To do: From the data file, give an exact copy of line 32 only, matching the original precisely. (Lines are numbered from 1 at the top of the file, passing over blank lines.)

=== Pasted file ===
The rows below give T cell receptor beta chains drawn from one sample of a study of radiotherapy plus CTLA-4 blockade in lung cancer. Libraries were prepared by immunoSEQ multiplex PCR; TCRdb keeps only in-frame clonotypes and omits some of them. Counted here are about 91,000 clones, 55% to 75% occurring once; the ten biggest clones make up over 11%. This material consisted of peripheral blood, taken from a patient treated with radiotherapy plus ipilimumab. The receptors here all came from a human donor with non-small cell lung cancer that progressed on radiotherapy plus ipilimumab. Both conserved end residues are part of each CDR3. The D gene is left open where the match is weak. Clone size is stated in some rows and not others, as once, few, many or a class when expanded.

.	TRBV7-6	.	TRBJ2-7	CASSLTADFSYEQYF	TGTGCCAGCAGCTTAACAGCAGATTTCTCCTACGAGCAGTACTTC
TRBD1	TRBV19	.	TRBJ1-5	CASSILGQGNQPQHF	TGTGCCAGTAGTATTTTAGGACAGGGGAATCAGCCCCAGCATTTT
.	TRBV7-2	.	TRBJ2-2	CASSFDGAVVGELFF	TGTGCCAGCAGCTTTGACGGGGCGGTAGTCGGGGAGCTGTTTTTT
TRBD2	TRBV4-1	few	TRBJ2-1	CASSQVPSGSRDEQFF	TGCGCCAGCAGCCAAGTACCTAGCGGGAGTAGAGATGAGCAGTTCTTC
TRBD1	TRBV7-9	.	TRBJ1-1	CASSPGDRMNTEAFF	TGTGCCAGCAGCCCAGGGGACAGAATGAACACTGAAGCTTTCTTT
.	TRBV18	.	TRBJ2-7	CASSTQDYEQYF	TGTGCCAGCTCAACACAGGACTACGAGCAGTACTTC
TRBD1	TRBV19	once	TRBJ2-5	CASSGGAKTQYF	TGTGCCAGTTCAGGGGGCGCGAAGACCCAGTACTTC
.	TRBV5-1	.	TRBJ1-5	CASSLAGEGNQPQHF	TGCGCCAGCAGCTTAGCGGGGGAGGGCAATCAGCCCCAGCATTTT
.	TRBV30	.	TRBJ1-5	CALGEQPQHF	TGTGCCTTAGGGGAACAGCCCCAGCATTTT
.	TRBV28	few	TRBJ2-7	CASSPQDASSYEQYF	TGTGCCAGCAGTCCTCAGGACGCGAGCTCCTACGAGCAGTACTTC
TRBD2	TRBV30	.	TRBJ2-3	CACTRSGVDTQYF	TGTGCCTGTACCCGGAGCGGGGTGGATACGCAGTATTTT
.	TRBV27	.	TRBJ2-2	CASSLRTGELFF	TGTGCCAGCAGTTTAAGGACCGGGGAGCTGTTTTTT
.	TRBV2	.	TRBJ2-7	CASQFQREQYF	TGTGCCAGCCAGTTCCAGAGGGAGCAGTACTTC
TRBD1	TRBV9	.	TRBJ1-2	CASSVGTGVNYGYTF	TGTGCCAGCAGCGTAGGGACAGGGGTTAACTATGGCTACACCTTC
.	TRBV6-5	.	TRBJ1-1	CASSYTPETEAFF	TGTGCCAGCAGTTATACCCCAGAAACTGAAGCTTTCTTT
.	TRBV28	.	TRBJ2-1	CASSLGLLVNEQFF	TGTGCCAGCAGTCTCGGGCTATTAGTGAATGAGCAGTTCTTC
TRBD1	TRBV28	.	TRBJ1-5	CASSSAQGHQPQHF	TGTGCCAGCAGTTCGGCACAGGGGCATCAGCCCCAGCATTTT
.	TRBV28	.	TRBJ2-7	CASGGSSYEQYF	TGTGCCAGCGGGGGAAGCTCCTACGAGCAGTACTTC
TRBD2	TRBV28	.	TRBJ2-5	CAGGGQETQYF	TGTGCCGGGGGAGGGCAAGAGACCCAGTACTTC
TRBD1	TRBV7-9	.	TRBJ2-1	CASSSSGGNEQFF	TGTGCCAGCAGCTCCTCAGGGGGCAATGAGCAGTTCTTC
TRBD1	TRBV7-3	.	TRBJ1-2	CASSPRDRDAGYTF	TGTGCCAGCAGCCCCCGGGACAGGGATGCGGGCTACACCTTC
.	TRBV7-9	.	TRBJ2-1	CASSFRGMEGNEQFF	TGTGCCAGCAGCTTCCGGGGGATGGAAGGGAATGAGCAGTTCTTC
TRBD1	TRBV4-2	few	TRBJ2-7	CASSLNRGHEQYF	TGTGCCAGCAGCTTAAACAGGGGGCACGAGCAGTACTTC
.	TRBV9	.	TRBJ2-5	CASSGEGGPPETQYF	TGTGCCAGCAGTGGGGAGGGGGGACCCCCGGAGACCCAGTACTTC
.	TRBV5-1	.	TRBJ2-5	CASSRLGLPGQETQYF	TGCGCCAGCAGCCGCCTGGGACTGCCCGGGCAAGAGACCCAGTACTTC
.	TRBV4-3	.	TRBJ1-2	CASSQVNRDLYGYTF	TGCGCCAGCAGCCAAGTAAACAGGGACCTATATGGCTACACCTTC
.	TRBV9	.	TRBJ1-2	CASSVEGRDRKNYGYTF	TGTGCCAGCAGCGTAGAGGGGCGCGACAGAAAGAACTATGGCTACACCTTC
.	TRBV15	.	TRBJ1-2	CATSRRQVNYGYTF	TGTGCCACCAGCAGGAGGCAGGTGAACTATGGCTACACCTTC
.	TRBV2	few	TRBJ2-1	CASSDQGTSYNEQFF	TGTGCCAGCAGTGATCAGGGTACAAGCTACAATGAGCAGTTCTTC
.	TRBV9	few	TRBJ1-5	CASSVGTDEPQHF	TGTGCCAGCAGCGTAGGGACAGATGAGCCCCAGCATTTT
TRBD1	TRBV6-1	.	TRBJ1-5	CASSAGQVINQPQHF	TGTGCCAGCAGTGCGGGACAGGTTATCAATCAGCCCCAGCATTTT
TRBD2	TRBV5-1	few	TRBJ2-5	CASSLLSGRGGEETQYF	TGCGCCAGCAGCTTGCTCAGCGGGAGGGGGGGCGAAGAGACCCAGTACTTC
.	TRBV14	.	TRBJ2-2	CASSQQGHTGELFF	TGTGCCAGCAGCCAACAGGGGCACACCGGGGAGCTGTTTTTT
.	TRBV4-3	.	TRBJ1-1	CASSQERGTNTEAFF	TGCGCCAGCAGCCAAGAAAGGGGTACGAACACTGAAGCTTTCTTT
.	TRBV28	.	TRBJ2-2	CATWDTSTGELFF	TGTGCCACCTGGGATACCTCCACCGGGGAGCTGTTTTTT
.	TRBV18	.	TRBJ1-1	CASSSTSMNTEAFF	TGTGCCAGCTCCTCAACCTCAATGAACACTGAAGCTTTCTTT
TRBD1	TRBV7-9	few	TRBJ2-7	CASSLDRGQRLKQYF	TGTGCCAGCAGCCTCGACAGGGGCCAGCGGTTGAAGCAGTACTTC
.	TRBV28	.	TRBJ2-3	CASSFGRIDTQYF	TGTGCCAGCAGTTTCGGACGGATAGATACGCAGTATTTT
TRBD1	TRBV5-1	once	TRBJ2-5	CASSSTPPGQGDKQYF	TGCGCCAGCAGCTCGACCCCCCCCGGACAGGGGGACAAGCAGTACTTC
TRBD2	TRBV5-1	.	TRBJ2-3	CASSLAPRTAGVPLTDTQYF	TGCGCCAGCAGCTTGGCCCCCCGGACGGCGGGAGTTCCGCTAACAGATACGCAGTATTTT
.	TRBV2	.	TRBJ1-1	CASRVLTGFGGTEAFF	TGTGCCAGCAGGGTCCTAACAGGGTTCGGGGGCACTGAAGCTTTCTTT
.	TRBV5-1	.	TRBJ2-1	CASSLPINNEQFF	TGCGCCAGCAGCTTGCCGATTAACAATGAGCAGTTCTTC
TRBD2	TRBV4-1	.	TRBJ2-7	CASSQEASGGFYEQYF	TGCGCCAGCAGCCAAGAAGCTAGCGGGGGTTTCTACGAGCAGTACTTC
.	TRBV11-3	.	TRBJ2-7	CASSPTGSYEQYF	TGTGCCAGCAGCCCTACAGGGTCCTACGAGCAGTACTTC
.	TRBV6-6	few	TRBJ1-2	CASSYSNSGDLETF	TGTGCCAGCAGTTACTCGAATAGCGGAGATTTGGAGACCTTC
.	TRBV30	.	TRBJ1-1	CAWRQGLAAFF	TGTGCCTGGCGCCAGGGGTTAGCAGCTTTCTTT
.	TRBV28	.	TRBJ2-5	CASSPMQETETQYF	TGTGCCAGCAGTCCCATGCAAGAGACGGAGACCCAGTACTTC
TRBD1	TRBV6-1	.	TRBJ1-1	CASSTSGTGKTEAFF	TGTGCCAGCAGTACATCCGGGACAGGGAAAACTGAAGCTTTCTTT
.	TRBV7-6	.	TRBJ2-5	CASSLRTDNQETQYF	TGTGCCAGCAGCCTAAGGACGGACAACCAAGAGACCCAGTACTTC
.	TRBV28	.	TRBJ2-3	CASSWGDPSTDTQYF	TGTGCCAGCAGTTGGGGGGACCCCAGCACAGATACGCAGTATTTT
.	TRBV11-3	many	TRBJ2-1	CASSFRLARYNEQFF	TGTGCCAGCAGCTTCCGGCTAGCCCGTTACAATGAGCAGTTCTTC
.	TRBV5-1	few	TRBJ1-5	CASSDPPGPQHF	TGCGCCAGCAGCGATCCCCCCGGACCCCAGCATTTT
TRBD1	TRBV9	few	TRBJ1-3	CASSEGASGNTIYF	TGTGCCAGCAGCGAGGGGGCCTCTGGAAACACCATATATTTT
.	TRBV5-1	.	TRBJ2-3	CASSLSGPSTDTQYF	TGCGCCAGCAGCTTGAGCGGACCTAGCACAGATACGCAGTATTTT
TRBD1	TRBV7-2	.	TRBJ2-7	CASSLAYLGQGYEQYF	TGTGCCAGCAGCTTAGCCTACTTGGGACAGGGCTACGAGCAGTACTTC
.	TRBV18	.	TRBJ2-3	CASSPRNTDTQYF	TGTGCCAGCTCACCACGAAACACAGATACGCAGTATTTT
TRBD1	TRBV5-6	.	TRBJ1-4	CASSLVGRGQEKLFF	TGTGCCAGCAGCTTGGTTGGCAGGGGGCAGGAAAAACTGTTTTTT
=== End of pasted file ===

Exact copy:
TRBD1	TRBV6-1	.	TRBJ1-5	CASSAGQVINQPQHF	TGTGCCAGCAGTGCGGGACAGGTTATCAATCAGCCCCAGCATTTT